- Start dateDecember 1, 2014
- Runtime48 months
- ContactJohn Harinck
Emulsions of little droplets originate from intensive contacting between for instance oil and water. For applications it is often important to have these little droplets coalesce into larger droplets again, in order to allow separation of the oil and the water. Currently, we are unable to predict how droplets coalesce. In this project computer simulations are used to reveal the impact of a crucial underlying phenomenon: little waves on the surface of the droplets that can suddenly grow and thus accelerate coalescence.
Stability of emulsions
Controlling the stability of emulsions is key to many industrial processes, for example in food, formulation, and separation technology. This control, however, is obstructed by the lack of accurate models to predict how long it takes for droplets to coalesce under industrially relevant conditions. Existing scaling rules have been found to be incorrect, even qualitatively. An important step forward is to include new physics that is currently missing in the description of droplet coalescence: the capillary waves on the interfaces that are caused by thermal fluctuations. Although the existence and importance of thermal fluctuations have recently been proven for other processes involving thin films, their role, so far, has not been revealed for the dynamics of the thinning and rupture of the film between emulsion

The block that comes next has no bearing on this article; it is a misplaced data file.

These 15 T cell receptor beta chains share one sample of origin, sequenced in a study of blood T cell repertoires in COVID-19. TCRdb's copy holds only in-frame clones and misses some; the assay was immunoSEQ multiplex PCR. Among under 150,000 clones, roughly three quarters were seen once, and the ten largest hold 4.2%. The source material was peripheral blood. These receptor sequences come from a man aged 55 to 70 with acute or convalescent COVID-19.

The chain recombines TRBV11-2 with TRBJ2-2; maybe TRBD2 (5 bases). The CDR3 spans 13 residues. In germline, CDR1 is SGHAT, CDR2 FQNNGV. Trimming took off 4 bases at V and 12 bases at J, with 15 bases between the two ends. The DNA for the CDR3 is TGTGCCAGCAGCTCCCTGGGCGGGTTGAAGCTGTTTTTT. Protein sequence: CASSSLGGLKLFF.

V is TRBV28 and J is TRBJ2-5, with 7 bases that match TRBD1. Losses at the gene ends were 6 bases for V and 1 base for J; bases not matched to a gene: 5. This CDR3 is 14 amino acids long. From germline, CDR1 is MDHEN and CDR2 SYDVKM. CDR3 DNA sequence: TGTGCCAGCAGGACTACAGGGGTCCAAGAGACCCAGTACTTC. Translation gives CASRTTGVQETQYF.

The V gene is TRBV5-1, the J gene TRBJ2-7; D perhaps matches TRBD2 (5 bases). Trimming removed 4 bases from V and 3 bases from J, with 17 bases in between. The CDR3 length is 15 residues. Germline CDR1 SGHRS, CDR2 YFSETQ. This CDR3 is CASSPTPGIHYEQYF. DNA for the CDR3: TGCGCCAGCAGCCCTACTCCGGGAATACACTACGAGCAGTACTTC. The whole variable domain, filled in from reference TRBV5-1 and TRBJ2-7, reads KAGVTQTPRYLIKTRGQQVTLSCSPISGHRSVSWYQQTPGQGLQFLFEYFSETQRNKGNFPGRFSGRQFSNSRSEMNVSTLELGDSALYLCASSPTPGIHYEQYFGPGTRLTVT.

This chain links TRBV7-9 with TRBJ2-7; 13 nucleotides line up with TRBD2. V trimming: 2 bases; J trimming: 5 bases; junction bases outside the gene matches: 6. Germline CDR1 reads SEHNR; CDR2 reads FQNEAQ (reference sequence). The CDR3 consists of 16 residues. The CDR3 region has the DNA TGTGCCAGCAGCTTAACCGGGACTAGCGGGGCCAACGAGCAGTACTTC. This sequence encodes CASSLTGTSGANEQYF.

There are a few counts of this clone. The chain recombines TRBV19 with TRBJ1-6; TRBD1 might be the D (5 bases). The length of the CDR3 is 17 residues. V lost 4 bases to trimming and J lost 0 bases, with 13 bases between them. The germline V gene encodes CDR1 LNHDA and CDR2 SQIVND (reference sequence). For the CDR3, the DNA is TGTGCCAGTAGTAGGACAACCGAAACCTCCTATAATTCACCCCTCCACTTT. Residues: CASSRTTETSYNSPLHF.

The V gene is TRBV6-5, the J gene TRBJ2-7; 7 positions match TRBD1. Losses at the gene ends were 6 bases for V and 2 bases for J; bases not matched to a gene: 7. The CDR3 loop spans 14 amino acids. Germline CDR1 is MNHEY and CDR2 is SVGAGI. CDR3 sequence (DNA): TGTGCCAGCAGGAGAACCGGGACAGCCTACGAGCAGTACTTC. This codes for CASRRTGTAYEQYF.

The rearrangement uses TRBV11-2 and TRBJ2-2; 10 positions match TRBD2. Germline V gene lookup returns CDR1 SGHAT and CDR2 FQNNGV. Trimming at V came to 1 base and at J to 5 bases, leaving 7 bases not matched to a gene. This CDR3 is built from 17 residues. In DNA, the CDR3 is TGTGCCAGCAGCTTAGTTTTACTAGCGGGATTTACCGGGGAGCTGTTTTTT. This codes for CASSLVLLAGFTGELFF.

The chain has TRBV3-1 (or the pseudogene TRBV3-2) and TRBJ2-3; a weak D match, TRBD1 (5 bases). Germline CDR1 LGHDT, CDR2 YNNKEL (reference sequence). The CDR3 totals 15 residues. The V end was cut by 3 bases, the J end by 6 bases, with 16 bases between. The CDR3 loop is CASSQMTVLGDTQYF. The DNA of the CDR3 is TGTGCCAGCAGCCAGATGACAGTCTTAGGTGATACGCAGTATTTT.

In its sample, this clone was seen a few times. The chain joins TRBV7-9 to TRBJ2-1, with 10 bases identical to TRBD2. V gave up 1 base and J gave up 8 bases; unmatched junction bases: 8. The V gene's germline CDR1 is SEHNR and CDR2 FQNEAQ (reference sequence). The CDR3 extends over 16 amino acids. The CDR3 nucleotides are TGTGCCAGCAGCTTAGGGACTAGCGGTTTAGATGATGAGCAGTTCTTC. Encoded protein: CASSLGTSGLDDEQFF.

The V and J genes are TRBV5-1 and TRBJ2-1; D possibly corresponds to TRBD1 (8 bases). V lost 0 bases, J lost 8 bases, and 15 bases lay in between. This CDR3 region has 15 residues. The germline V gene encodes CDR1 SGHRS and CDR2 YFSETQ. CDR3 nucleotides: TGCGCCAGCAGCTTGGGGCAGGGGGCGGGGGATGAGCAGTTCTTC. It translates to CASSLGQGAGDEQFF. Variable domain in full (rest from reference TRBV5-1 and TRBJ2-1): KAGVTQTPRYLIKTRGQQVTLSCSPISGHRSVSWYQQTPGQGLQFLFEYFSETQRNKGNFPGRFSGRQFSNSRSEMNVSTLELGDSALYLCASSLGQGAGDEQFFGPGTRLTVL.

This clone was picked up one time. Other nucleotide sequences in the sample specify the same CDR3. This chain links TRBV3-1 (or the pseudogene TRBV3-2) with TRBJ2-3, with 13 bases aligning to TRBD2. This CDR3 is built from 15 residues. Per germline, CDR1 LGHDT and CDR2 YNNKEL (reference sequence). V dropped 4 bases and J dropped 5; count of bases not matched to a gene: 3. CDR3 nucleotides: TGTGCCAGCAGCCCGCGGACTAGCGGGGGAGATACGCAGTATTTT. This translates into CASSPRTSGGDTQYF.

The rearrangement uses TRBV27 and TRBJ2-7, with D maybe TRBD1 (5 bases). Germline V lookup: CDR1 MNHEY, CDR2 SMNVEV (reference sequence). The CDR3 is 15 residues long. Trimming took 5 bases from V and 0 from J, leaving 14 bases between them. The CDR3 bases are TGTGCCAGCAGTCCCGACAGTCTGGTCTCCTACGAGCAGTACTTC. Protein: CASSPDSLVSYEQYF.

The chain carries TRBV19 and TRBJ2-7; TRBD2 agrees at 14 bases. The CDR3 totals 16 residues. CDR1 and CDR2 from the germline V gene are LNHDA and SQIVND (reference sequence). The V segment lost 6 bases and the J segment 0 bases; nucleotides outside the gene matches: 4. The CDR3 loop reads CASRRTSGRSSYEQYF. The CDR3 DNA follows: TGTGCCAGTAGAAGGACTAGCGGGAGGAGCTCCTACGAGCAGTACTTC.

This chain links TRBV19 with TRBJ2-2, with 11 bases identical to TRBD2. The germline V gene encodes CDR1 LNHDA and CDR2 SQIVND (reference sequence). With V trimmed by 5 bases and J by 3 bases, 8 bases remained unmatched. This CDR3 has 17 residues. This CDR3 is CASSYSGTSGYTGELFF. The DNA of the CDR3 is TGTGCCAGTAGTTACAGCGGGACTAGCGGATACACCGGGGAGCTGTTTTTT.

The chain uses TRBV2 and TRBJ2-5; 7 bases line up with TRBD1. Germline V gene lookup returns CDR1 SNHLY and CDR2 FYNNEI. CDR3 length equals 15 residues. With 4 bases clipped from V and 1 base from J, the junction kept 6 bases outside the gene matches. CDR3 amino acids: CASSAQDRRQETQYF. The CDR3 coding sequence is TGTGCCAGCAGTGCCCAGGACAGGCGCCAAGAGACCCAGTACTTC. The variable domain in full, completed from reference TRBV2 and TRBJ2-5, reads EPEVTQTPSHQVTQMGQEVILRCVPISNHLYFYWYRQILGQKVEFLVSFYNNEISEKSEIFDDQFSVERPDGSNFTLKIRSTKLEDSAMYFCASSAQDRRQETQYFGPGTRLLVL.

droplets. This is where the proposed work makes a difference.
The goal of the proposed work is to understand coalescence of two emulsion droplets, revealing the role of thermal fluctuations, and addressing non-ideal fluids, surface-active species, and realistic droplet contacting.
Our approach is inspired by work on physically similar thermal effects at interfaces, where new numerical methods have vastly improved the description of the spreading of droplets and de-wetting of coatings in
idealized situations. We propose to use stochastic simulations of the process that include, from first principles, the thermal fluctuations that ultimately cause film rupture. Although the robust and accurate
integration of the stochastic non-linear differential equations is challenging, one of the key advantages of this approach is that the many simplifications that are required to, for example, make analytical progress
are no longer needed. If successful, this work not only yields an improved understanding of coalescence in emulsions, it also provides scaling rules that can be used to model coalescence at the scale of process equipment.